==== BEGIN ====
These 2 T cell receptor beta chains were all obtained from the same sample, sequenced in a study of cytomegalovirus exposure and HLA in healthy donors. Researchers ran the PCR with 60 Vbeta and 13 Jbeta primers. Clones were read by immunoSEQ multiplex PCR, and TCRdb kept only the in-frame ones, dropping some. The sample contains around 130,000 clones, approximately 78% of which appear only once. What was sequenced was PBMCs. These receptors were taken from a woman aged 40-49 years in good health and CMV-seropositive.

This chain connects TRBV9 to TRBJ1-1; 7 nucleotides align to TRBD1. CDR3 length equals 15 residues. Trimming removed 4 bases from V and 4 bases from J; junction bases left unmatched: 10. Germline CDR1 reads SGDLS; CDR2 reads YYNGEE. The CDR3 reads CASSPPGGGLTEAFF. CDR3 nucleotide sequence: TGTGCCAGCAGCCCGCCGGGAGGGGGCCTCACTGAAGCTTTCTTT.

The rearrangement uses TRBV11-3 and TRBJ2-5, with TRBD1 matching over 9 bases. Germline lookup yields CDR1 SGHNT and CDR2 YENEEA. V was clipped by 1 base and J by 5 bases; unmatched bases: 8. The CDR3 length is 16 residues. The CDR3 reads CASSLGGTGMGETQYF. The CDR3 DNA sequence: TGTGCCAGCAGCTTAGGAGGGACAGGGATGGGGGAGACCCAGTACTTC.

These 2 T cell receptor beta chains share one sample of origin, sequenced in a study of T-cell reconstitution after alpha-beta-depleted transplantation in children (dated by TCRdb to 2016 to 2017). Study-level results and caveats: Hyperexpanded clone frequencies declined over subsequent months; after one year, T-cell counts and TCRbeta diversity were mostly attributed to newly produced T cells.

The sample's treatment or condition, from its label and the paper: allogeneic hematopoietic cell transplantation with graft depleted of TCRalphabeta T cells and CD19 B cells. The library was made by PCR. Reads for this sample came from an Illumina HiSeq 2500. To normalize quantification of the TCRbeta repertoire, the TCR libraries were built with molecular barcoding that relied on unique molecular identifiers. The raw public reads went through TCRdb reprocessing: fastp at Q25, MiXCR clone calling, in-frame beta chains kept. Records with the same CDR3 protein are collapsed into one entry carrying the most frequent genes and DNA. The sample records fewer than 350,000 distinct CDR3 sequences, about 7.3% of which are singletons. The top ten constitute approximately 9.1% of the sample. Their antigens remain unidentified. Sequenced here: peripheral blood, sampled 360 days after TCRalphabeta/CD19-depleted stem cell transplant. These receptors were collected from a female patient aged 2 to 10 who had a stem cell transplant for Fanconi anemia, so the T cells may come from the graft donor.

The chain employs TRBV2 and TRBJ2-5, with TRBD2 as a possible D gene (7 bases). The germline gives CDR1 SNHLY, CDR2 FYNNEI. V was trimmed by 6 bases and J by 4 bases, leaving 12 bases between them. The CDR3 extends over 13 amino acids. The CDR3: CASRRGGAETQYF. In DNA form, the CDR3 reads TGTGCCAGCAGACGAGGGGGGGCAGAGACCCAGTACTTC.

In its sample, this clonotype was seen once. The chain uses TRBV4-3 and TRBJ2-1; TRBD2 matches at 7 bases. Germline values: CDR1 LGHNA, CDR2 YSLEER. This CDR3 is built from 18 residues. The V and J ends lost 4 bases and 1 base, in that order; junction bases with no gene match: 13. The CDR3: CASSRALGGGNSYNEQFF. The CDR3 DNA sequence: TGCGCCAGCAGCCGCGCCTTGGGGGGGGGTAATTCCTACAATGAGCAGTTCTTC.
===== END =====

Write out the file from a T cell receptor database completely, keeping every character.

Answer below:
These 2 T cell receptor beta chains were all obtained from the same sample, sequenced in a study of cytomegalovirus exposure and HLA in healthy donors. Researchers ran the PCR with 60 Vbeta and 13 Jbeta primers. Clones were read by immunoSEQ multiplex PCR, and TCRdb kept only the in-frame ones, dropping some. The sample contains around 130,000 clones, approximately 78% of which appear only once. What was sequenced was PBMCs. These receptors were taken from a woman aged 40-49 years in good health and CMV-seropositive.

This chain connects TRBV9 to TRBJ1-1; 7 nucleotides align to TRBD1. CDR3 length equals 15 residues. Trimming removed 4 bases from V and 4 bases from J; junction bases left unmatched: 10. Germline CDR1 reads SGDLS; CDR2 reads YYNGEE. The CDR3 reads CASSPPGGGLTEAFF. CDR3 nucleotide sequence: TGTGCCAGCAGCCCGCCGGGAGGGGGCCTCACTGAAGCTTTCTTT.

The rearrangement uses TRBV11-3 and TRBJ2-5, with TRBD1 matching over 9 bases. Germline lookup yields CDR1 SGHNT and CDR2 YENEEA. V was clipped by 1 base and J by 5 bases; unmatched bases: 8. The CDR3 length is 16 residues. The CDR3 reads CASSLGGTGMGETQYF. The CDR3 DNA sequence: TGTGCCAGCAGCTTAGGAGGGACAGGGATGGGGGAGACCCAGTACTTC.

These 2 T cell receptor beta chains share one sample of origin, sequenced in a study of T-cell reconstitution after alpha-beta-depleted transplantation in children (dated by TCRdb to 2016 to 2017). Study-level results and caveats: Hyperexpanded clone frequencies declined over subsequent months; after one year, T-cell counts and TCRbeta diversity were mostly attributed to newly produced T cells.

The sample's treatment or condition, from its label and the paper: allogeneic hematopoietic cell transplantation with graft depleted of TCRalphabeta T cells and CD19 B cells. The library was made by PCR. Reads for this sample came from an Illumina HiSeq 2500. To normalize quantification of the TCRbeta repertoire, the TCR libraries were built with molecular barcoding that relied on unique molecular identifiers. The raw public reads went through TCRdb reprocessing: fastp at Q25, MiXCR clone calling, in-frame beta chains kept. Records with the same CDR3 protein are collapsed into one entry carrying the most frequent genes and DNA. The sample records fewer than 350,000 distinct CDR3 sequences, about 7.3% of which are singletons. The top ten constitute approximately 9.1% of the sample. Their antigens remain unidentified. Sequenced here: peripheral blood, sampled 360 days after TCRalphabeta/CD19-depleted stem cell transplant. These receptors were collected from a female patient aged 2 to 10 who had a stem cell transplant for Fanconi anemia, so the T cells may come from the graft donor.

The chain employs TRBV2 and TRBJ2-5, with TRBD2 as a possible D gene (7 bases). The germline gives CDR1 SNHLY, CDR2 FYNNEI. V was trimmed by 6 bases and J by 4 bases, leaving 12 bases between them. The CDR3 extends over 13 amino acids. The CDR3: CASRRGGAETQYF. In DNA form, the CDR3 reads TGTGCCAGCAGACGAGGGGGGGCAGAGACCCAGTACTTC.

In its sample, this clonotype was seen once. The chain uses TRBV4-3 and TRBJ2-1; TRBD2 matches at 7 bases. Germline values: CDR1 LGHNA, CDR2 YSLEER. This CDR3 is built from 18 residues. The V and J ends lost 4 bases and 1 base, in that order; junction bases with no gene match: 13. The CDR3: CASSRALGGGNSYNEQFF. The CDR3 DNA sequence: TGCGCCAGCAGCCGCGCCTTGGGGGGGGGTAATTCCTACAATGAGCAGTTCTTC.